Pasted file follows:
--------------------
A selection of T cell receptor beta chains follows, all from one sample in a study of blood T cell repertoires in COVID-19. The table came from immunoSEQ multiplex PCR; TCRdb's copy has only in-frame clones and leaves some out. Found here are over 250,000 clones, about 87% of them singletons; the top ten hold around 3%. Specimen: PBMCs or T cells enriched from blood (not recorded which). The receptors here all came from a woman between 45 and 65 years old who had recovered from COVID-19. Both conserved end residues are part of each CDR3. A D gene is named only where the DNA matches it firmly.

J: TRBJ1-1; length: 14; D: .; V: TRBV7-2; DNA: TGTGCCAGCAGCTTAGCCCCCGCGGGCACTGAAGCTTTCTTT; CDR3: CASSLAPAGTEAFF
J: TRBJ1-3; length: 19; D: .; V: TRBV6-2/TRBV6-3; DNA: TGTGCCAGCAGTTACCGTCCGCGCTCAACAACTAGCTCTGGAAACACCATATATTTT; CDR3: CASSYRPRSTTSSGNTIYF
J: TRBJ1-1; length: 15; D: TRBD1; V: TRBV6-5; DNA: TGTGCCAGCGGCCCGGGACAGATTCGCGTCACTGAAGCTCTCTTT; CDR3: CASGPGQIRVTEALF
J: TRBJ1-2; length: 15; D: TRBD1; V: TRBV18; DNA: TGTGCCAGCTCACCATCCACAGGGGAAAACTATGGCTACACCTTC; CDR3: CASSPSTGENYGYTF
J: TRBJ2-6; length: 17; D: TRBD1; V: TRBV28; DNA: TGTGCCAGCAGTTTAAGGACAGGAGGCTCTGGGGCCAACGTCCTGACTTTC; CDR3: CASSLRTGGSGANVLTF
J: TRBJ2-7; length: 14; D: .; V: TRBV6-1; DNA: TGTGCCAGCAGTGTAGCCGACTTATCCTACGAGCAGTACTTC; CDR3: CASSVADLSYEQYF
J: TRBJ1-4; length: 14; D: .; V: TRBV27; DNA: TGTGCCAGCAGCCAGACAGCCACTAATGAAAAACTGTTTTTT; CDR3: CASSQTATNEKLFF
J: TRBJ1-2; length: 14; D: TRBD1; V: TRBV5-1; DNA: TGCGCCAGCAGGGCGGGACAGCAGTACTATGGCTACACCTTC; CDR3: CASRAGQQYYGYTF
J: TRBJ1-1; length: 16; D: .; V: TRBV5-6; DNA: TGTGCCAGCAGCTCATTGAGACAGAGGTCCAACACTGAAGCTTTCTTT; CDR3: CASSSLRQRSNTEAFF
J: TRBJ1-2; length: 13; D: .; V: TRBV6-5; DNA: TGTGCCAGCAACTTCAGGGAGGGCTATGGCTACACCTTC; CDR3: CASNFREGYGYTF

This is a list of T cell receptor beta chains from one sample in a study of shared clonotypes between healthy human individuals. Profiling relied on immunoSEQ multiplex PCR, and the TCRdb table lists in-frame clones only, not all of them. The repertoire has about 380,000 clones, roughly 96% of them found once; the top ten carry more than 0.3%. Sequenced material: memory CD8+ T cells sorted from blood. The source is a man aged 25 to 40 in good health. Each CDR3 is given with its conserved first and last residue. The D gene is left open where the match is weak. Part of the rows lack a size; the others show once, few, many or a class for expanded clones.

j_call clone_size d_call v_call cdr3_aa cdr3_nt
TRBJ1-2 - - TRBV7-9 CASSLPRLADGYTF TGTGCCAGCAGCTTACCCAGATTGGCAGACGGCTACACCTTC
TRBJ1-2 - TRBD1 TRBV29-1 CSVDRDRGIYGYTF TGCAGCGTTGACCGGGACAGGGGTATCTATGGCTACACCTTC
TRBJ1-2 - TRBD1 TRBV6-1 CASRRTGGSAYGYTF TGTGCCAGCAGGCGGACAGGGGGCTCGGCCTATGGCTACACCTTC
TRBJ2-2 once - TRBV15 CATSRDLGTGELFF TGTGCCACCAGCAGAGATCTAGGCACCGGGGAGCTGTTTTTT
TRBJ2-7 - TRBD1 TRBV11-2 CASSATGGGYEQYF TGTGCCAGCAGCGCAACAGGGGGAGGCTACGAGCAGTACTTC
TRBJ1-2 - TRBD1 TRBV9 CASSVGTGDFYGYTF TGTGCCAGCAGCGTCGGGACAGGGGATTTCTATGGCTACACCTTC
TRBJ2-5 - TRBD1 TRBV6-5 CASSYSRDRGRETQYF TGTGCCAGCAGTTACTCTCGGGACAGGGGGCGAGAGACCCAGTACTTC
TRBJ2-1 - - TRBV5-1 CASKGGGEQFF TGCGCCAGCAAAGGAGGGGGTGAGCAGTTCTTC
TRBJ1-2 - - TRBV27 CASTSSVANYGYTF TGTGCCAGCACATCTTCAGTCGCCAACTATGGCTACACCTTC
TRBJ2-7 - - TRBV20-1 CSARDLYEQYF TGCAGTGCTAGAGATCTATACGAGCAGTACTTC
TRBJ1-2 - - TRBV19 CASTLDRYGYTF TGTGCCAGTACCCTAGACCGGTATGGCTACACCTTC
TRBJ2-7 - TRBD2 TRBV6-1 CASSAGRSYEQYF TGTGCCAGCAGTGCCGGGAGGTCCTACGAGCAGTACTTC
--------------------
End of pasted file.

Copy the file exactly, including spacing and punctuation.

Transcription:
A selection of T cell receptor beta chains follows, all from one sample in a study of blood T cell repertoires in COVID-19. The table came from immunoSEQ multiplex PCR; TCRdb's copy has only in-frame clones and leaves some out. Found here are over 250,000 clones, about 87% of them singletons; the top ten hold around 3%. Specimen: PBMCs or T cells enriched from blood (not recorded which). The receptors here all came from a woman between 45 and 65 years old who had recovered from COVID-19. Both conserved end residues are part of each CDR3. A D gene is named only where the DNA matches it firmly.

J: TRBJ1-1; length: 14; D: .; V: TRBV7-2; DNA: TGTGCCAGCAGCTTAGCCCCCGCGGGCACTGAAGCTTTCTTT; CDR3: CASSLAPAGTEAFF
J: TRBJ1-3; length: 19; D: .; V: TRBV6-2/TRBV6-3; DNA: TGTGCCAGCAGTTACCGTCCGCGCTCAACAACTAGCTCTGGAAACACCATATATTTT; CDR3: CASSYRPRSTTSSGNTIYF
J: TRBJ1-1; length: 15; D: TRBD1; V: TRBV6-5; DNA: TGTGCCAGCGGCCCGGGACAGATTCGCGTCACTGAAGCTCTCTTT; CDR3: CASGPGQIRVTEALF
J: TRBJ1-2; length: 15; D: TRBD1; V: TRBV18; DNA: TGTGCCAGCTCACCATCCACAGGGGAAAACTATGGCTACACCTTC; CDR3: CASSPSTGENYGYTF
J: TRBJ2-6; length: 17; D: TRBD1; V: TRBV28; DNA: TGTGCCAGCAGTTTAAGGACAGGAGGCTCTGGGGCCAACGTCCTGACTTTC; CDR3: CASSLRTGGSGANVLTF
J: TRBJ2-7; length: 14; D: .; V: TRBV6-1; DNA: TGTGCCAGCAGTGTAGCCGACTTATCCTACGAGCAGTACTTC; CDR3: CASSVADLSYEQYF
J: TRBJ1-4; length: 14; D: .; V: TRBV27; DNA: TGTGCCAGCAGCCAGACAGCCACTAATGAAAAACTGTTTTTT; CDR3: CASSQTATNEKLFF
J: TRBJ1-2; length: 14; D: TRBD1; V: TRBV5-1; DNA: TGCGCCAGCAGGGCGGGACAGCAGTACTATGGCTACACCTTC; CDR3: CASRAGQQYYGYTF
J: TRBJ1-1; length: 16; D: .; V: TRBV5-6; DNA: TGTGCCAGCAGCTCATTGAGACAGAGGTCCAACACTGAAGCTTTCTTT; CDR3: CASSSLRQRSNTEAFF
J: TRBJ1-2; length: 13; D: .; V: TRBV6-5; DNA: TGTGCCAGCAACTTCAGGGAGGGCTATGGCTACACCTTC; CDR3: CASNFREGYGYTF

This is a list of T cell receptor beta chains from one sample in a study of shared clonotypes between healthy human individuals. Profiling relied on immunoSEQ multiplex PCR, and the TCRdb table lists in-frame clones only, not all of them. The repertoire has about 380,000 clones, roughly 96% of them found once; the top ten carry more than 0.3%. Sequenced material: memory CD8+ T cells sorted from blood. The source is a man aged 25 to 40 in good health. Each CDR3 is given with its conserved first and last residue. The D gene is left open where the match is weak. Part of the rows lack a size; the others show once, few, many or a class for expanded clones.

j_call clone_size d_call v_call cdr3_aa cdr3_nt
TRBJ1-2 - - TRBV7-9 CASSLPRLADGYTF TGTGCCAGCAGCTTACCCAGATTGGCAGACGGCTACACCTTC
TRBJ1-2 - TRBD1 TRBV29-1 CSVDRDRGIYGYTF TGCAGCGTTGACCGGGACAGGGGTATCTATGGCTACACCTTC
TRBJ1-2 - TRBD1 TRBV6-1 CASRRTGGSAYGYTF TGTGCCAGCAGGCGGACAGGGGGCTCGGCCTATGGCTACACCTTC
TRBJ2-2 once - TRBV15 CATSRDLGTGELFF TGTGCCACCAGCAGAGATCTAGGCACCGGGGAGCTGTTTTTT
TRBJ2-7 - TRBD1 TRBV11-2 CASSATGGGYEQYF TGTGCCAGCAGCGCAACAGGGGGAGGCTACGAGCAGTACTTC
TRBJ1-2 - TRBD1 TRBV9 CASSVGTGDFYGYTF TGTGCCAGCAGCGTCGGGACAGGGGATTTCTATGGCTACACCTTC
TRBJ2-5 - TRBD1 TRBV6-5 CASSYSRDRGRETQYF TGTGCCAGCAGTTACTCTCGGGACAGGGGGCGAGAGACCCAGTACTTC
TRBJ2-1 - - TRBV5-1 CASKGGGEQFF TGCGCCAGCAAAGGAGGGGGTGAGCAGTTCTTC
TRBJ1-2 - - TRBV27 CASTSSVANYGYTF TGTGCCAGCACATCTTCAGTCGCCAACTATGGCTACACCTTC
TRBJ2-7 - - TRBV20-1 CSARDLYEQYF TGCAGTGCTAGAGATCTATACGAGCAGTACTTC
TRBJ1-2 - - TRBV19 CASTLDRYGYTF TGTGCCAGTACCCTAGACCGGTATGGCTACACCTTC
TRBJ2-7 - TRBD2 TRBV6-1 CASSAGRSYEQYF TGTGCCAGCAGTGCCGGGAGGTCCTACGAGCAGTACTTC